Auditors may be liable to shareholders and other parties who may have relied on the financial statements upon which the auditors have expressed an opinion. This is because the auditors are generally taken as owing a ―duty of care‖ those parties and they could be liable in the tort of negligence if they failed that duty. Required With reference to the external audit assignment, explain the meaning if the term ―dutyof care‖

You are required to explain the meaning of the term “duty of care” in reference to the external audit assignment

What constitutes duty of care is not defined, however we can derive this from decided cases.
According to case law a duty of care exists where there is a special relationship between the parties. (Re: Hedley Byrne)
When carrying out his work the auditor must exercise care and skill. As stated in Re:London and General Bank (UK case). ― An auditor is not bound to do more than exercise reasonable care and skill in making enquiries. He is not an insurer, he does not guarantee that the books do correctly show the true position of the company‘s affairs, he must be honest, he must not certify that he does not believe to be true, and he must take reasonable care and skill before he believes that what he certifies is true‖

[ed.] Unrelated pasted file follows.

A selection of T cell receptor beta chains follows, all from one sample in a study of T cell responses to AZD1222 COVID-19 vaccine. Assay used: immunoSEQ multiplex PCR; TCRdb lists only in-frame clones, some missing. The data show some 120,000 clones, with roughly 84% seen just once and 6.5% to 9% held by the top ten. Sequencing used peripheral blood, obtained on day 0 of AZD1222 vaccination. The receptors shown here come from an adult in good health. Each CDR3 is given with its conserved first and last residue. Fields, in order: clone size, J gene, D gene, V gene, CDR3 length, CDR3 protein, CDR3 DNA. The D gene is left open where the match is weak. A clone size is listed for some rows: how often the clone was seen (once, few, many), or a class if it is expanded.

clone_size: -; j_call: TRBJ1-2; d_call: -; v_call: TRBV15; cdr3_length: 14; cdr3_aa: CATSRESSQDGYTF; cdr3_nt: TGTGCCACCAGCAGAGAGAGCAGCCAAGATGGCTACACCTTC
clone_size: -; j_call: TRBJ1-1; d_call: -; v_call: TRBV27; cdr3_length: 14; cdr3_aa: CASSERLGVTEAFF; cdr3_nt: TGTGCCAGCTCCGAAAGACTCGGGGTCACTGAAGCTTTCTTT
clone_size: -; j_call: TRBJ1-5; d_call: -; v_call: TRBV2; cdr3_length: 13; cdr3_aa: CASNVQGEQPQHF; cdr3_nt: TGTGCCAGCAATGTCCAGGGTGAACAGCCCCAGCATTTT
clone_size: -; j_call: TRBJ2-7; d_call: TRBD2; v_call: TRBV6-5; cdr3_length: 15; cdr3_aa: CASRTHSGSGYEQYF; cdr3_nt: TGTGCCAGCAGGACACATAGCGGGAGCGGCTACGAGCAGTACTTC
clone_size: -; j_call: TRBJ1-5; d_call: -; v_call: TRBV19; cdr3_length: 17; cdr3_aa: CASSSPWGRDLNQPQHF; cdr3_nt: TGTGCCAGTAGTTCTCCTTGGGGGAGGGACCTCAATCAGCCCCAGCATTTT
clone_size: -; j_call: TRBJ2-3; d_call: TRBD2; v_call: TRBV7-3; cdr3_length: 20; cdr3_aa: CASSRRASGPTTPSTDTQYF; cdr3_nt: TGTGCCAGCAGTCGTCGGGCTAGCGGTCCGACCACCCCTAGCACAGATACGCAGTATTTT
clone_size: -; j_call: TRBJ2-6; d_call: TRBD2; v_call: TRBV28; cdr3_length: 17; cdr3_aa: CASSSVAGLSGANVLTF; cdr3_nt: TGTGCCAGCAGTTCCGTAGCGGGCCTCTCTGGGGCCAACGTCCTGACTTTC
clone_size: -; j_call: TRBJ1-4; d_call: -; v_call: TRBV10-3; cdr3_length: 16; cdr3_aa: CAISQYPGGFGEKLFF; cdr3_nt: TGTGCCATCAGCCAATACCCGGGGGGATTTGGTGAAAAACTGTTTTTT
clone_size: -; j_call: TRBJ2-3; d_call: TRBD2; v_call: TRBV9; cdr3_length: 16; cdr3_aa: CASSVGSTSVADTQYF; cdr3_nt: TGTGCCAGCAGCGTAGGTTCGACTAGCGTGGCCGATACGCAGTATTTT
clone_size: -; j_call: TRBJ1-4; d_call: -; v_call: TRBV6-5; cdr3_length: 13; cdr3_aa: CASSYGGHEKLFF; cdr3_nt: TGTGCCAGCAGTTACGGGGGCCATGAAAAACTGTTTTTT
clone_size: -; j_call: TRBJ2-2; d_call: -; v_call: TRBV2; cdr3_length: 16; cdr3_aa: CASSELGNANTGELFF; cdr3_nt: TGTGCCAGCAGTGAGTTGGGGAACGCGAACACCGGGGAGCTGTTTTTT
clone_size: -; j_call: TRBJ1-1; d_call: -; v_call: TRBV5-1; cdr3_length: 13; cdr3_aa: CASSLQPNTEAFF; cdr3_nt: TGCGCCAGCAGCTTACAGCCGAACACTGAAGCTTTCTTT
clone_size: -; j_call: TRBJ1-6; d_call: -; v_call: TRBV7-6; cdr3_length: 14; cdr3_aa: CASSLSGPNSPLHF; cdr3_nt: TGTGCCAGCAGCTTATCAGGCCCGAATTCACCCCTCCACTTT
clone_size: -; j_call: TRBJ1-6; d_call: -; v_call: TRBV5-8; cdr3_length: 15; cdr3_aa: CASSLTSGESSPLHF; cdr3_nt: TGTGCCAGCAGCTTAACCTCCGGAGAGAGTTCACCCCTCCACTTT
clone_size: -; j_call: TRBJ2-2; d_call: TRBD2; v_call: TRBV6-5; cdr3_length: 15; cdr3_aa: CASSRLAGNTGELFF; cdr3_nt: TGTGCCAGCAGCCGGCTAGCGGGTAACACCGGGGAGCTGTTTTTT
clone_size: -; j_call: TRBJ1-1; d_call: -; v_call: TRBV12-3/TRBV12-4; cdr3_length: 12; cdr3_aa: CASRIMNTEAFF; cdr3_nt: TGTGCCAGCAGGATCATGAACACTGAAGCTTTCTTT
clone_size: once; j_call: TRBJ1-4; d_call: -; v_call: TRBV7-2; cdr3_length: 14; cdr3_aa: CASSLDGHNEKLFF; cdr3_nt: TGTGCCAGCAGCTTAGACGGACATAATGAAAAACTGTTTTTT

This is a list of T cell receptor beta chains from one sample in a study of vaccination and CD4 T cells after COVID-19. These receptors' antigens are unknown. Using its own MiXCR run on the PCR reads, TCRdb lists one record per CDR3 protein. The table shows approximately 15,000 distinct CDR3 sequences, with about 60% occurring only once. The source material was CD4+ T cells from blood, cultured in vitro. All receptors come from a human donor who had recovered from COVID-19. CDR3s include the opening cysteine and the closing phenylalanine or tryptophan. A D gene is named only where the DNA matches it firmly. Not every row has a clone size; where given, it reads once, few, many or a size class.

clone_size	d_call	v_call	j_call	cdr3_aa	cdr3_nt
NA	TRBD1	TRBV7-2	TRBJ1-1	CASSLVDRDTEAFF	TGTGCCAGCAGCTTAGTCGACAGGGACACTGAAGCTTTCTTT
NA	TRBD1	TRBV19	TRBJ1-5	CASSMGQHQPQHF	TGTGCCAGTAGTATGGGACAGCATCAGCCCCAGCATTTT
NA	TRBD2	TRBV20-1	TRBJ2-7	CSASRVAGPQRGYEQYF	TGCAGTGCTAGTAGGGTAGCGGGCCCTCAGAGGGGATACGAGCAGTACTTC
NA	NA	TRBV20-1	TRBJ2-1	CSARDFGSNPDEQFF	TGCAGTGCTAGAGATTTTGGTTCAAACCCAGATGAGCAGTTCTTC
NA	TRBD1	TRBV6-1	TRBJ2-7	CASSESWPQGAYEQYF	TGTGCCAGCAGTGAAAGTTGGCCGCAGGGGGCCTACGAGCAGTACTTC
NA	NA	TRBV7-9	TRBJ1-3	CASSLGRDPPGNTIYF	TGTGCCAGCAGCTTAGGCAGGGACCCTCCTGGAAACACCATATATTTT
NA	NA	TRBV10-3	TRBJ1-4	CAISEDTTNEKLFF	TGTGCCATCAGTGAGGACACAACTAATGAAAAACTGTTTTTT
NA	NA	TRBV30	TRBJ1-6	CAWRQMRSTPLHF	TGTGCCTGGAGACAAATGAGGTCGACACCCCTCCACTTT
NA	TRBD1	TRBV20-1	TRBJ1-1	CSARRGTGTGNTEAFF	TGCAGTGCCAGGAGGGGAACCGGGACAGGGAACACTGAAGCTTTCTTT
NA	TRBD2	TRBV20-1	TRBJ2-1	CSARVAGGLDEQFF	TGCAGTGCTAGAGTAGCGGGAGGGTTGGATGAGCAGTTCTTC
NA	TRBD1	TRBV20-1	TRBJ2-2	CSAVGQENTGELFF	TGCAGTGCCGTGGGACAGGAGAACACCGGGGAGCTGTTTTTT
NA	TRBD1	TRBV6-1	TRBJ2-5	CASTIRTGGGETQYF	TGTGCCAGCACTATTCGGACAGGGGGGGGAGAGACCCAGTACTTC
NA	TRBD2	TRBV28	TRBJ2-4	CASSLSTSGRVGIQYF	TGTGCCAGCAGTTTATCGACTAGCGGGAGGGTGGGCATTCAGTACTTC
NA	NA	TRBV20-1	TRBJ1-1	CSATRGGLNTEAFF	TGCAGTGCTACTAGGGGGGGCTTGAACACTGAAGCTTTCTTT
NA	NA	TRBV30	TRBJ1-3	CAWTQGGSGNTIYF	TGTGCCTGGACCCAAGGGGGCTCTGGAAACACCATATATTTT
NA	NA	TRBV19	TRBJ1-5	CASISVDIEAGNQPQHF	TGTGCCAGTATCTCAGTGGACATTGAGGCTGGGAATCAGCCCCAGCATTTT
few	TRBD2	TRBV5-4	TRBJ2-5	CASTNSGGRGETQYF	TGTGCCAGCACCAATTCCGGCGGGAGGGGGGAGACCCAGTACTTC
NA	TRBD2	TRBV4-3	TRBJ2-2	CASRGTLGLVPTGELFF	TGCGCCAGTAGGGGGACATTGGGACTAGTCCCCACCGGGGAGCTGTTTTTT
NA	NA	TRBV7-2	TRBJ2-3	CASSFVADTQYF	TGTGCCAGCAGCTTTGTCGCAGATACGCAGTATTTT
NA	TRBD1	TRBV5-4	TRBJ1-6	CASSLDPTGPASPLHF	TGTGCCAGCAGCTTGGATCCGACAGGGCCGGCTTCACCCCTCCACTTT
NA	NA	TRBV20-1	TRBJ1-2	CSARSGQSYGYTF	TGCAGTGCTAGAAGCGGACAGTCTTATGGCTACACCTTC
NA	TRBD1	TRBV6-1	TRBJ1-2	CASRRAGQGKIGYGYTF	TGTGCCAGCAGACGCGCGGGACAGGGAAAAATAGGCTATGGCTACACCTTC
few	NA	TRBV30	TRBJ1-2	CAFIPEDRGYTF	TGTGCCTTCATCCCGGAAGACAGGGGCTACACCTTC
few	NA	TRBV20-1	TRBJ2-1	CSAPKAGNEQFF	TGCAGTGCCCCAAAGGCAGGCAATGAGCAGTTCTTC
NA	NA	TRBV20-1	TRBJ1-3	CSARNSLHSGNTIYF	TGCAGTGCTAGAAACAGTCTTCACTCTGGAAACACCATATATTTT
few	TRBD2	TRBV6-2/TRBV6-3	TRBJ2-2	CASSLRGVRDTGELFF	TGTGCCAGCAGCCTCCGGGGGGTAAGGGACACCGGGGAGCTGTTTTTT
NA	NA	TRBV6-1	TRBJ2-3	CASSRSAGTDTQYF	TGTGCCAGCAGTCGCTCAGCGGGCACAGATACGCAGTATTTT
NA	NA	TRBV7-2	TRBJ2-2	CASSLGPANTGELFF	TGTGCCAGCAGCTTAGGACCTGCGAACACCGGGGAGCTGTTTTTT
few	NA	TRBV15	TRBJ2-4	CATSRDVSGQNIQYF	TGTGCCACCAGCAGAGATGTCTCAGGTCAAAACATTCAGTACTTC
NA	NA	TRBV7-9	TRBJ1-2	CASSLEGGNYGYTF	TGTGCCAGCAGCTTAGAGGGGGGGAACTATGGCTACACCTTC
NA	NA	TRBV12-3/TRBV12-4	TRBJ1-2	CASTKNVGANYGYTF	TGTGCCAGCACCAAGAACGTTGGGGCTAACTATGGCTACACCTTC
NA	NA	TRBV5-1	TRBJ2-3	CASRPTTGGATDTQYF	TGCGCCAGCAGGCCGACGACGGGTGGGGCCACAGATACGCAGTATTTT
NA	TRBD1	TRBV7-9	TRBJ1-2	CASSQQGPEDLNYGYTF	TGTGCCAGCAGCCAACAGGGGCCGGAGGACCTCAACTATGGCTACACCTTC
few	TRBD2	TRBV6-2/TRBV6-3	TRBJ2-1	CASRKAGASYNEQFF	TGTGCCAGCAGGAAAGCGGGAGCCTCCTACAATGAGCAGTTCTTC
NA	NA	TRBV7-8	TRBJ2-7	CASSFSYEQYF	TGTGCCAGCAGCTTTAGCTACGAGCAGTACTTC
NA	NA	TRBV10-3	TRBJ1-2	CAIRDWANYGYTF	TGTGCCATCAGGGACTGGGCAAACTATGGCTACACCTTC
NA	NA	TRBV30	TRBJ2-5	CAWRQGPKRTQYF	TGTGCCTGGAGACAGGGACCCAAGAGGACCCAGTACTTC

In the absence of suspicious circumstances, the auditor would not be liable for failing to uncover fraud and falsities which could not be discovered by exercise of normal skill an care. This was stated in Re: City Equitable Fire Insurance (UK case).
From these decided cases the duty of care refers to the responsibility that the auditor assumes towards the client and other third parties whenever they undertake an assignment. The auditor should carry out his work to the best quality standards possible to protect the interest of the parties who have appointed him.

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